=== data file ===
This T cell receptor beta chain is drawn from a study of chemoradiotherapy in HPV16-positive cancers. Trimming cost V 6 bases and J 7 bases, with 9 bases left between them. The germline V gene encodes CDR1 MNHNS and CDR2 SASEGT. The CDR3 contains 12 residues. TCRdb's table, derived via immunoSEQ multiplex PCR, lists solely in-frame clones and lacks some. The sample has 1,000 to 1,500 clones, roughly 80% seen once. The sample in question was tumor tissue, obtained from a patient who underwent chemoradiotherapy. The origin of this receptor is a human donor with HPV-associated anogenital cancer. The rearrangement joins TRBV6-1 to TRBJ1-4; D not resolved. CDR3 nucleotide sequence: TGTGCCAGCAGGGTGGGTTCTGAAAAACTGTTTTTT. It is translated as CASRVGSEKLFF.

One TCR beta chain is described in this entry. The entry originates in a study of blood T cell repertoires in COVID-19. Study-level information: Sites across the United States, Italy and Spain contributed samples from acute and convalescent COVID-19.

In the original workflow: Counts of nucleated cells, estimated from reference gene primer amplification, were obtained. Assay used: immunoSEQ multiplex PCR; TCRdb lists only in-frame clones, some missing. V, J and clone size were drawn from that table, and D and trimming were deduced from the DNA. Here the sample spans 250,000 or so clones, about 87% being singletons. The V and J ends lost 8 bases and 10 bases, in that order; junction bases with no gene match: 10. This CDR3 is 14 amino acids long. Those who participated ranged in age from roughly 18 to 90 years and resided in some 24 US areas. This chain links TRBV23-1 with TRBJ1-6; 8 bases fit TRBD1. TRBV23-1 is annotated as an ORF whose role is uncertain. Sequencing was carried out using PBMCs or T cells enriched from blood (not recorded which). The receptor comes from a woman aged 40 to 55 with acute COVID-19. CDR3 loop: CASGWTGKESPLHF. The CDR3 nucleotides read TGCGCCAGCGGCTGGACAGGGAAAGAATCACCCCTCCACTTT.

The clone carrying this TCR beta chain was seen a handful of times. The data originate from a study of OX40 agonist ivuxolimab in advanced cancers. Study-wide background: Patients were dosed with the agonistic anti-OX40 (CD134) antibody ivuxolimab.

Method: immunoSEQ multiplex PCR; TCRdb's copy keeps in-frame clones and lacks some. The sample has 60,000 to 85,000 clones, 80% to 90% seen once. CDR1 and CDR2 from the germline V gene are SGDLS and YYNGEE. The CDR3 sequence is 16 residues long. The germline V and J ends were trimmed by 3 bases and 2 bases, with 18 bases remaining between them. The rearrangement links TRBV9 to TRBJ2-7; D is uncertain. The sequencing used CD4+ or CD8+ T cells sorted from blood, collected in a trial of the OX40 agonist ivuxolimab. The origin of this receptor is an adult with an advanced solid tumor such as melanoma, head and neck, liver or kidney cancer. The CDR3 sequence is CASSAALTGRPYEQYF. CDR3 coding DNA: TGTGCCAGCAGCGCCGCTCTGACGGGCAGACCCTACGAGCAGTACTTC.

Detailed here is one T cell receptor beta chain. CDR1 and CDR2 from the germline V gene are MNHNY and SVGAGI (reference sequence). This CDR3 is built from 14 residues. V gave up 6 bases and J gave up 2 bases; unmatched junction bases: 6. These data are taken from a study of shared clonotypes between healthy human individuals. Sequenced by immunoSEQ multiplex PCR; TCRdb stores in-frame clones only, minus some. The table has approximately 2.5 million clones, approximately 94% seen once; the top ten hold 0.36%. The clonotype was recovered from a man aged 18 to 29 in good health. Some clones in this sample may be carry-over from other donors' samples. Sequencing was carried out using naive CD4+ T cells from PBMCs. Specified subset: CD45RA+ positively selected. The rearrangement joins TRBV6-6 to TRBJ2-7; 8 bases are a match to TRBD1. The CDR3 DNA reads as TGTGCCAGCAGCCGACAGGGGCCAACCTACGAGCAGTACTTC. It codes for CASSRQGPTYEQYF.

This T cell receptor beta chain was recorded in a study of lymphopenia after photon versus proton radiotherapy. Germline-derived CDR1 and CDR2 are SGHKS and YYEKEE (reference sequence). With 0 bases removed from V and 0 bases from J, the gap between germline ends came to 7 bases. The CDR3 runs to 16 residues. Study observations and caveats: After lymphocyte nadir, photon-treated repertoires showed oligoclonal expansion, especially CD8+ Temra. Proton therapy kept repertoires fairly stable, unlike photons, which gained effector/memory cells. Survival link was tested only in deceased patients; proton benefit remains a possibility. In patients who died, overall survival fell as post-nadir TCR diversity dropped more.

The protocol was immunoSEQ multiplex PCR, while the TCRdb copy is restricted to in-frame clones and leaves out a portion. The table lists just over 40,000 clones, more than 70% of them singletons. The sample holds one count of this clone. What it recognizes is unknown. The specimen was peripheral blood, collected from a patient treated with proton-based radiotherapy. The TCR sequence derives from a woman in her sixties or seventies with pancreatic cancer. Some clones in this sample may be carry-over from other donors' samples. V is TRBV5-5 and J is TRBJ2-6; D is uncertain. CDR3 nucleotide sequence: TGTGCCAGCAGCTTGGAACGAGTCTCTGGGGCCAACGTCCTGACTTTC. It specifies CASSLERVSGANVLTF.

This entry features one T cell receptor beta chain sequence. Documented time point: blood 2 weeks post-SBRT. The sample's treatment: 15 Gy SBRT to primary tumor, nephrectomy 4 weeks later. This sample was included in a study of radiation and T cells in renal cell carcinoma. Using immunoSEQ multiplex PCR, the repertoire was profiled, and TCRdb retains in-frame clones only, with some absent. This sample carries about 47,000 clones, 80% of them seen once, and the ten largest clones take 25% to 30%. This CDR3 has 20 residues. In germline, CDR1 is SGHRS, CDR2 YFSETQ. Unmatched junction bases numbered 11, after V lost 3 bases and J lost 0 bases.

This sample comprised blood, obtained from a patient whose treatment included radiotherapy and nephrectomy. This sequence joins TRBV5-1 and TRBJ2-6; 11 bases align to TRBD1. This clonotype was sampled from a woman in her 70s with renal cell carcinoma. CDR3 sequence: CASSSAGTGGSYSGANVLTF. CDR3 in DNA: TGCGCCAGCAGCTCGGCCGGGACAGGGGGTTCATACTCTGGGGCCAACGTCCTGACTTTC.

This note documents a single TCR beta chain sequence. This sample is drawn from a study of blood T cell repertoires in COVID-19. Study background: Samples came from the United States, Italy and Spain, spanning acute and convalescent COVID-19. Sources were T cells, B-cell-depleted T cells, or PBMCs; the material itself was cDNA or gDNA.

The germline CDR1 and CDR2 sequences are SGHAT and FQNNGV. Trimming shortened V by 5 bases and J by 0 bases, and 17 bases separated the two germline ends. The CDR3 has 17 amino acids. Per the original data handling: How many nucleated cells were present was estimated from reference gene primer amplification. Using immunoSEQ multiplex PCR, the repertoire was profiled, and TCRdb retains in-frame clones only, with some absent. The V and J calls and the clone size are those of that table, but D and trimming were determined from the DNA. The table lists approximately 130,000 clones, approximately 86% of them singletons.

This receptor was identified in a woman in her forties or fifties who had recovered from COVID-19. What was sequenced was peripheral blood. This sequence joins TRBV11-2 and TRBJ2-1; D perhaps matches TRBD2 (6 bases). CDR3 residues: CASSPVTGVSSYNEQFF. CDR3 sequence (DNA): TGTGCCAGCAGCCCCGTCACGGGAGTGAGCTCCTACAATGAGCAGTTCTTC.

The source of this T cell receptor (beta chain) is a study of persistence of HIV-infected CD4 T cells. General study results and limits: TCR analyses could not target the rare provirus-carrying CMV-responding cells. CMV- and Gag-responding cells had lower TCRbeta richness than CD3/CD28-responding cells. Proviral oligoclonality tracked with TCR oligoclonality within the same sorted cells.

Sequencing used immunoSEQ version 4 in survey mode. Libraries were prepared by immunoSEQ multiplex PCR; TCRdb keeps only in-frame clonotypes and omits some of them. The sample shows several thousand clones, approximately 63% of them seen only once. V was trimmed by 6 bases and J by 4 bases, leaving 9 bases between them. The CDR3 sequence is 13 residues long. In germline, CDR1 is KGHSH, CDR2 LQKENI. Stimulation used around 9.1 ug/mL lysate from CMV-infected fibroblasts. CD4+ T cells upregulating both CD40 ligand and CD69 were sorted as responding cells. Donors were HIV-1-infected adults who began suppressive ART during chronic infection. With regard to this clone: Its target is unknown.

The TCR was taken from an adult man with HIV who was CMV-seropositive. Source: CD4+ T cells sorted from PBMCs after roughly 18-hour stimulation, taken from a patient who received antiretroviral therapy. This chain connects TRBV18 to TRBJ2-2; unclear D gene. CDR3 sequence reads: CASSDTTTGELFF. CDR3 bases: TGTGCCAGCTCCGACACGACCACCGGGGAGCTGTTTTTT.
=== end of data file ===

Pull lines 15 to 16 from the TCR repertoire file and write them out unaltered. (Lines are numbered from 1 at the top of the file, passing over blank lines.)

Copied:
Sequencing used immunoSEQ version 4 in survey mode. Libraries were prepared by immunoSEQ multiplex PCR; TCRdb keeps only in-frame clonotypes and omits some of them. The sample shows several thousand clones, approximately 63% of them seen only once. V was trimmed by 6 bases and J by 4 bases, leaving 9 bases between them. The CDR3 sequence is 13 residues long. In germline, CDR1 is KGHSH, CDR2 LQKENI. Stimulation used around 9.1 ug/mL lysate from CMV-infected fibroblasts. CD4+ T cells upregulating both CD40 ligand and CD69 were sorted as responding cells. Donors were HIV-1-infected adults who began suppressive ART during chronic infection. With regard to this clone: Its target is unknown.

The TCR was taken from an adult man with HIV who was CMV-seropositive. Source: CD4+ T cells sorted from PBMCs after roughly 18-hour stimulation, taken from a patient who received antiretroviral therapy. This chain connects TRBV18 to TRBJ2-2; unclear D gene. CDR3 sequence reads: CASSDTTTGELFF. CDR3 bases: TGTGCCAGCTCCGACACGACCACCGGGGAGCTGTTTTTT.